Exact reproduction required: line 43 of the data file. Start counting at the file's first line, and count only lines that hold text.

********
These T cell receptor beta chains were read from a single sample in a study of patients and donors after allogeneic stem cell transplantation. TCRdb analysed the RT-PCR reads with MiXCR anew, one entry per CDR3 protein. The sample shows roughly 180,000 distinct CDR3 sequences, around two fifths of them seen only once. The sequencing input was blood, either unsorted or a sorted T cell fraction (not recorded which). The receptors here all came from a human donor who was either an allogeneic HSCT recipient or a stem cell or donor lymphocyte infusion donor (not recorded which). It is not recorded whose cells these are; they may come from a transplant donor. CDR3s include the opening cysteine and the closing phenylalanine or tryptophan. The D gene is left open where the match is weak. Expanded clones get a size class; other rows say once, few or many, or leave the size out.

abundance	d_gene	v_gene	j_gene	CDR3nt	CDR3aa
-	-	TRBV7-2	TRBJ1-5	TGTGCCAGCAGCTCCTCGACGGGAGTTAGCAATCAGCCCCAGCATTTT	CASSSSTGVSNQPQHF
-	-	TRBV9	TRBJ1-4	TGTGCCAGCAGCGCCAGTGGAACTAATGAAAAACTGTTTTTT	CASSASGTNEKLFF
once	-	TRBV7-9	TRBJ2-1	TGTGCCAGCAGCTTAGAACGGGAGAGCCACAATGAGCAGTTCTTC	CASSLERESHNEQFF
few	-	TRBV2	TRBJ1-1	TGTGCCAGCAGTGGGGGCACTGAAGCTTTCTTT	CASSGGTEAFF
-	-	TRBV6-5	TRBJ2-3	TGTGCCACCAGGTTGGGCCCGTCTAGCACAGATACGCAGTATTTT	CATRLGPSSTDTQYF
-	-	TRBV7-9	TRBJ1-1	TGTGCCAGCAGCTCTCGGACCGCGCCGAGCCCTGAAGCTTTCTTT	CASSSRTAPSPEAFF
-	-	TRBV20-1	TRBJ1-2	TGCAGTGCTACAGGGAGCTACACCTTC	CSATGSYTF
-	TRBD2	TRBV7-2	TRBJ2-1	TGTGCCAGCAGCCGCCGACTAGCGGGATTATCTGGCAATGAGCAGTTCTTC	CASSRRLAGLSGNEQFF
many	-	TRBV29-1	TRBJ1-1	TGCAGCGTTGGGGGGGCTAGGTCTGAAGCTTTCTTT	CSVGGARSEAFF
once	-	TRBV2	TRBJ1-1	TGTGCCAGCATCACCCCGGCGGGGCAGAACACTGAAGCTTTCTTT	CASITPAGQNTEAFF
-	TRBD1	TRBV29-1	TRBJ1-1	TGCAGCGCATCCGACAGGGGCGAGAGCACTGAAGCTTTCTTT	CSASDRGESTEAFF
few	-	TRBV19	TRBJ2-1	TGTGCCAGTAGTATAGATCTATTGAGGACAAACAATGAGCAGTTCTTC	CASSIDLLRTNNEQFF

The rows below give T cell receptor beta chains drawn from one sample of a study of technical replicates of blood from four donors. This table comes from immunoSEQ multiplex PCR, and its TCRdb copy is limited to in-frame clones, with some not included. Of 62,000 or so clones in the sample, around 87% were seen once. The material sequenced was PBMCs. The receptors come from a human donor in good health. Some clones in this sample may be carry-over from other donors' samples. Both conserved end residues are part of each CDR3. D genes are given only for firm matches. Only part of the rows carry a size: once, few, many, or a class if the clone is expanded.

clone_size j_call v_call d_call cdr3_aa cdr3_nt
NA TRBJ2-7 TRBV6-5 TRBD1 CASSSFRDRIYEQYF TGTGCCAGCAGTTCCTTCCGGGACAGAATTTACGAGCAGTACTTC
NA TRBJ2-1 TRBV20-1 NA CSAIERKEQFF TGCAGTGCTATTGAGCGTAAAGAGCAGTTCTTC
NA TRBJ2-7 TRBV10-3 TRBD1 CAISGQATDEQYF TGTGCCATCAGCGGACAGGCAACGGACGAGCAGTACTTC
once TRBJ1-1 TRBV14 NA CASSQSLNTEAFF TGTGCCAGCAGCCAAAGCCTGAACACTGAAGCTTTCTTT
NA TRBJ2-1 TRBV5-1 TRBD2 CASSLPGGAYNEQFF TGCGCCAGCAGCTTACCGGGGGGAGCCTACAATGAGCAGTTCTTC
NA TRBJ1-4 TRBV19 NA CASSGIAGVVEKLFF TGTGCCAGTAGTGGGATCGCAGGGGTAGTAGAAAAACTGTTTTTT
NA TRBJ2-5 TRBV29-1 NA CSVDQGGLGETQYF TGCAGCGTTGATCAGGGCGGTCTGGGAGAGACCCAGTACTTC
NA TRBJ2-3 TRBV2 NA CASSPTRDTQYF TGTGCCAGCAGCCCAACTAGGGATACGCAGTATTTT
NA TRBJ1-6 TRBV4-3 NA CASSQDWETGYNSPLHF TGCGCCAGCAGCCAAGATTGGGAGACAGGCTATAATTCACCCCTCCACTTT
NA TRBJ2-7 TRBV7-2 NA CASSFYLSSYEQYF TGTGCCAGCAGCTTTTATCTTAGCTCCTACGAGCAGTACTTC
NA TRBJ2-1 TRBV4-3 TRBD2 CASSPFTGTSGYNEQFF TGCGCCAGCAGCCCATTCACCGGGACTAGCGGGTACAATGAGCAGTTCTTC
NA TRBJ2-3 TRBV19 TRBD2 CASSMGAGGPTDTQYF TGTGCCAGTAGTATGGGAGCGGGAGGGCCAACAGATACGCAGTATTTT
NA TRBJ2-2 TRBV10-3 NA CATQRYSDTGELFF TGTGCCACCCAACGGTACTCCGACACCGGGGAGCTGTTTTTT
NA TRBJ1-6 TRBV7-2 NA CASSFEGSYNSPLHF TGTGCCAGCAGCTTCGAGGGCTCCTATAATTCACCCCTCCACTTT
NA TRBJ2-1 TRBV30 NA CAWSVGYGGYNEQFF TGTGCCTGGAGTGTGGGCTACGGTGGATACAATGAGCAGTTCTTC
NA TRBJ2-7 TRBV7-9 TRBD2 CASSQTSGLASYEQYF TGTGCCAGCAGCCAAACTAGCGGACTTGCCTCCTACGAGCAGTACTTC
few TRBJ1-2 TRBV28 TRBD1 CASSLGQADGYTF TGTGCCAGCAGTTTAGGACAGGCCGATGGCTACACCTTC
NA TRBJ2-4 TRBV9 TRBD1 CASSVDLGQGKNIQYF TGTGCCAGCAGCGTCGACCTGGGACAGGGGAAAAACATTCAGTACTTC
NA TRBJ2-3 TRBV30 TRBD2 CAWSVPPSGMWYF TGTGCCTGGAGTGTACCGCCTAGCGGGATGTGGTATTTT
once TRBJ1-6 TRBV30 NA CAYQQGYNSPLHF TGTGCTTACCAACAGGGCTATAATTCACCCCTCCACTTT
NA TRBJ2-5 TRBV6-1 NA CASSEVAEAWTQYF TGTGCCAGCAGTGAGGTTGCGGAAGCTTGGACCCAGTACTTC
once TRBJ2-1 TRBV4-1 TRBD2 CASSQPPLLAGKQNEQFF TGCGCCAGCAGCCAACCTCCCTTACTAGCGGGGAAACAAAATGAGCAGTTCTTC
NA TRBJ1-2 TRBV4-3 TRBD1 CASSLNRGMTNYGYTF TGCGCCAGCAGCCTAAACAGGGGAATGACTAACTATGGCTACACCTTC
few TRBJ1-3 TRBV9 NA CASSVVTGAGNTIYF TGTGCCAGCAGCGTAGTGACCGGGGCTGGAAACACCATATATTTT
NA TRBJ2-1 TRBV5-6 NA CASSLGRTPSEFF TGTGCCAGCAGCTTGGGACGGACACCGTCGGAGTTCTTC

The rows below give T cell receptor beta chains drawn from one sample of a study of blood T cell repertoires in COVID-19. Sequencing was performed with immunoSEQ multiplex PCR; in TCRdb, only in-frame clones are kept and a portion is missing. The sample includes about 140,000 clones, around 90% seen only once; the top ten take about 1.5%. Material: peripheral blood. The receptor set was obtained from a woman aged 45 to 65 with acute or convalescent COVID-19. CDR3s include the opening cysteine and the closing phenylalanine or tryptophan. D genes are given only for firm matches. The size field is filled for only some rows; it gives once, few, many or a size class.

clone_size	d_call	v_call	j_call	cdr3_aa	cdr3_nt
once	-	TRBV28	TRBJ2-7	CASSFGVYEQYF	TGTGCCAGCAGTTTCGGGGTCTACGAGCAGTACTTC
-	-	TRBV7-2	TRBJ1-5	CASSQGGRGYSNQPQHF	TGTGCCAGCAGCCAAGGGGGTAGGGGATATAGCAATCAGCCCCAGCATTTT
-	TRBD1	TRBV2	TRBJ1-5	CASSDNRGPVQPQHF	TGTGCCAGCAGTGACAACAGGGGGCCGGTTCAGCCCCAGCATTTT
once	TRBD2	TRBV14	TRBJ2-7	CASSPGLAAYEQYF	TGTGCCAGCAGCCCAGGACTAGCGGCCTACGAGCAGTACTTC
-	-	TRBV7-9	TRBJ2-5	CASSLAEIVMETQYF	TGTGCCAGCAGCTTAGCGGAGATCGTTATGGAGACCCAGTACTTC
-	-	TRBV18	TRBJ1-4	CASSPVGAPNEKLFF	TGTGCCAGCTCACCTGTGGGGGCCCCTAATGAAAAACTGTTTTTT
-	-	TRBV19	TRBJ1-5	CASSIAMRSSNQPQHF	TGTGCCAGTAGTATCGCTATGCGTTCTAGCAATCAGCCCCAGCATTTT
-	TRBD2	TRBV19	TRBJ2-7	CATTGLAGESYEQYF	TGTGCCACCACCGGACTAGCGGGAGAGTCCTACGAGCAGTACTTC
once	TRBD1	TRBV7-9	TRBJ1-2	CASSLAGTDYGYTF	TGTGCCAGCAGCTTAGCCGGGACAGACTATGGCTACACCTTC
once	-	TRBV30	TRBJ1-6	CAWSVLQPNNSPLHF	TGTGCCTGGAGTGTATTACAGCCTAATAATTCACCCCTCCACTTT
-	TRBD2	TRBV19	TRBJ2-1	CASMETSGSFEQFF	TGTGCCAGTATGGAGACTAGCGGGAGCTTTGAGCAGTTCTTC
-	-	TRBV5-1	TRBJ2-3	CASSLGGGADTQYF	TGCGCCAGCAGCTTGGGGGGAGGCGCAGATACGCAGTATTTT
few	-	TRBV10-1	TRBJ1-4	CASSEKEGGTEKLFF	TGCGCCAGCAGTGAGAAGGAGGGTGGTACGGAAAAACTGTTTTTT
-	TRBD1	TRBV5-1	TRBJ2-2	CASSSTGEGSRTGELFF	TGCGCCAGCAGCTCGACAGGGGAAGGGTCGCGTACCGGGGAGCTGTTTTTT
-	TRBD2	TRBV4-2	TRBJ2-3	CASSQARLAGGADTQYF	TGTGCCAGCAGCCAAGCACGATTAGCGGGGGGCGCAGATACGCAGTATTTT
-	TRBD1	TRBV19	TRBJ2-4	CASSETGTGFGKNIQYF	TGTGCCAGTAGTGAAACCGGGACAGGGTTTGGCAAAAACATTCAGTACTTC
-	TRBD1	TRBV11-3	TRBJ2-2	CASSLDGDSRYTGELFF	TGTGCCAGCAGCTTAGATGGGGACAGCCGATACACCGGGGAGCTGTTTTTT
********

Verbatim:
clone_size	d_call	v_call	j_call	cdr3_aa	cdr3_nt